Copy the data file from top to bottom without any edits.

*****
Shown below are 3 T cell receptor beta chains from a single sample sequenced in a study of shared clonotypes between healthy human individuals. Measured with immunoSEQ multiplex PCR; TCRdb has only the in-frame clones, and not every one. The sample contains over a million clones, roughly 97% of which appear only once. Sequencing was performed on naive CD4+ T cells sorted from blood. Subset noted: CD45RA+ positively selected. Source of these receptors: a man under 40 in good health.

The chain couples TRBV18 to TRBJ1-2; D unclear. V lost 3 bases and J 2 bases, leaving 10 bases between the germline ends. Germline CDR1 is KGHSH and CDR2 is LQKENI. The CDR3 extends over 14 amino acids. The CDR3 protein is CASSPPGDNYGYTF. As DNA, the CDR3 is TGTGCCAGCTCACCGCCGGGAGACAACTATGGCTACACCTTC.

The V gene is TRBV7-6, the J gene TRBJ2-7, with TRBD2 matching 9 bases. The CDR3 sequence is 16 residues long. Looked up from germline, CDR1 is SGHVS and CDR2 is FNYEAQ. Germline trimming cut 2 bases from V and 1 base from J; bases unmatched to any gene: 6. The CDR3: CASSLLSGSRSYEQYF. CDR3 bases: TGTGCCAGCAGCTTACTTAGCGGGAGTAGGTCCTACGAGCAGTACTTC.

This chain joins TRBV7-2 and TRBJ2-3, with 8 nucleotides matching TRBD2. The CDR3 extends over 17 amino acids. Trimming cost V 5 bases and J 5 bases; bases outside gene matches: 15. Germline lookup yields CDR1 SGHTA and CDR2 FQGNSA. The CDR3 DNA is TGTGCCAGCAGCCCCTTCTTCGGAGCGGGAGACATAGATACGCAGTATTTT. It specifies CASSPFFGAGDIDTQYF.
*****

Shown below are 3 T cell receptor beta chains from a single sample sequenced in a study of shared clonotypes between healthy human individuals. Measured with immunoSEQ multiplex PCR; TCRdb has only the in-frame clones, and not every one. The sample contains over a million clones, roughly 97% of which appear only once. Sequencing was performed on naive CD4+ T cells sorted from blood. Subset noted: CD45RA+ positively selected. Source of these receptors: a man under 40 in good health.

The chain couples TRBV18 to TRBJ1-2; D unclear. V lost 3 bases and J 2 bases, leaving 10 bases between the germline ends. Germline CDR1 is KGHSH and CDR2 is LQKENI. The CDR3 extends over 14 amino acids. The CDR3 protein is CASSPPGDNYGYTF. As DNA, the CDR3 is TGTGCCAGCTCACCGCCGGGAGACAACTATGGCTACACCTTC.

The V gene is TRBV7-6, the J gene TRBJ2-7, with TRBD2 matching 9 bases. The CDR3 sequence is 16 residues long. Looked up from germline, CDR1 is SGHVS and CDR2 is FNYEAQ. Germline trimming cut 2 bases from V and 1 base from J; bases unmatched to any gene: 6. The CDR3: CASSLLSGSRSYEQYF. CDR3 bases: TGTGCCAGCAGCTTACTTAGCGGGAGTAGGTCCTACGAGCAGTACTTC.

This chain joins TRBV7-2 and TRBJ2-3, with 8 nucleotides matching TRBD2. The CDR3 extends over 17 amino acids. Trimming cost V 5 bases and J 5 bases; bases outside gene matches: 15. Germline lookup yields CDR1 SGHTA and CDR2 FQGNSA. The CDR3 DNA is TGTGCCAGCAGCCCCTTCTTCGGAGCGGGAGACATAGATACGCAGTATTTT. It specifies CASSPFFGAGDIDTQYF.